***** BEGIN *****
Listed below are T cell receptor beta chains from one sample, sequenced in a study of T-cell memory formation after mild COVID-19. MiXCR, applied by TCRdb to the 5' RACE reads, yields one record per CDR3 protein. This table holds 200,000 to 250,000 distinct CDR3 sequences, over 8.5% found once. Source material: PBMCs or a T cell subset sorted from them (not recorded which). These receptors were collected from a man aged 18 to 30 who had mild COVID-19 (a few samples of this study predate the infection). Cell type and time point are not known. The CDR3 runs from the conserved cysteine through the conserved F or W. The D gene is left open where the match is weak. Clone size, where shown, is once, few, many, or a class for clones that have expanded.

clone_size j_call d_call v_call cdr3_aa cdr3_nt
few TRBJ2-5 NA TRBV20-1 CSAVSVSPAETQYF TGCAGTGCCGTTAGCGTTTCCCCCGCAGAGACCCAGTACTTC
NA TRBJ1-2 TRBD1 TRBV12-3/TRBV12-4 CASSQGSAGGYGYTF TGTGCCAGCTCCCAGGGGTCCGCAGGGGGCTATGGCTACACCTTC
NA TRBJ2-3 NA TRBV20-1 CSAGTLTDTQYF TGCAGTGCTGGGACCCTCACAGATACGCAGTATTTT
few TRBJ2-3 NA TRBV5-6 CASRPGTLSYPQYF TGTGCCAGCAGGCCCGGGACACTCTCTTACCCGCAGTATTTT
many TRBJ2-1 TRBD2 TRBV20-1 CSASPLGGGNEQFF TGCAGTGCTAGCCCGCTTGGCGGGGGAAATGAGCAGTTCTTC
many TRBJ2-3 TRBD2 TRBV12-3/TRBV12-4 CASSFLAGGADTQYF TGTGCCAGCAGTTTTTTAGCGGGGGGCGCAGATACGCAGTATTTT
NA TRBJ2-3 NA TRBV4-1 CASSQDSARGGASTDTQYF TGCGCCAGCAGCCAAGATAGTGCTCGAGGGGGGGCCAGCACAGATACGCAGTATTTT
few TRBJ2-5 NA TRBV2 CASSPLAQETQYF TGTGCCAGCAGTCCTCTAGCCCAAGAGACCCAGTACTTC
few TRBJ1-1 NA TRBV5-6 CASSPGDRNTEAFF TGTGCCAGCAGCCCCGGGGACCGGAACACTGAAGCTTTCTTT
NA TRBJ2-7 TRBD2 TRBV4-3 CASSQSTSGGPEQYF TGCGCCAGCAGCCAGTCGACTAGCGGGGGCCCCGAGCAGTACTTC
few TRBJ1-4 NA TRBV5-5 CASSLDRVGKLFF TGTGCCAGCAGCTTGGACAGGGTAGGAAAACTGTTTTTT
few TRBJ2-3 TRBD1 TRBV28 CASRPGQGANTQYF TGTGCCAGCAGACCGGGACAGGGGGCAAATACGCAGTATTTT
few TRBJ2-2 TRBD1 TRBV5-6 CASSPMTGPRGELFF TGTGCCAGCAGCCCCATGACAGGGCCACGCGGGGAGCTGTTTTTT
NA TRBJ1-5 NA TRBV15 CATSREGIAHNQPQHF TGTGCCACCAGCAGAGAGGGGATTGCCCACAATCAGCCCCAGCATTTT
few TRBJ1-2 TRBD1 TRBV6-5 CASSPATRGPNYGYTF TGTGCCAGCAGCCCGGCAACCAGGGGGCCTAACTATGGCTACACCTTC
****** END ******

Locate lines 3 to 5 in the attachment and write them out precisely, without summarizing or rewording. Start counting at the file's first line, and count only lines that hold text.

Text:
few TRBJ2-5 NA TRBV20-1 CSAVSVSPAETQYF TGCAGTGCCGTTAGCGTTTCCCCCGCAGAGACCCAGTACTTC
NA TRBJ1-2 TRBD1 TRBV12-3/TRBV12-4 CASSQGSAGGYGYTF TGTGCCAGCTCCCAGGGGTCCGCAGGGGGCTATGGCTACACCTTC
NA TRBJ2-3 NA TRBV20-1 CSAGTLTDTQYF TGCAGTGCTGGGACCCTCACAGATACGCAGTATTTT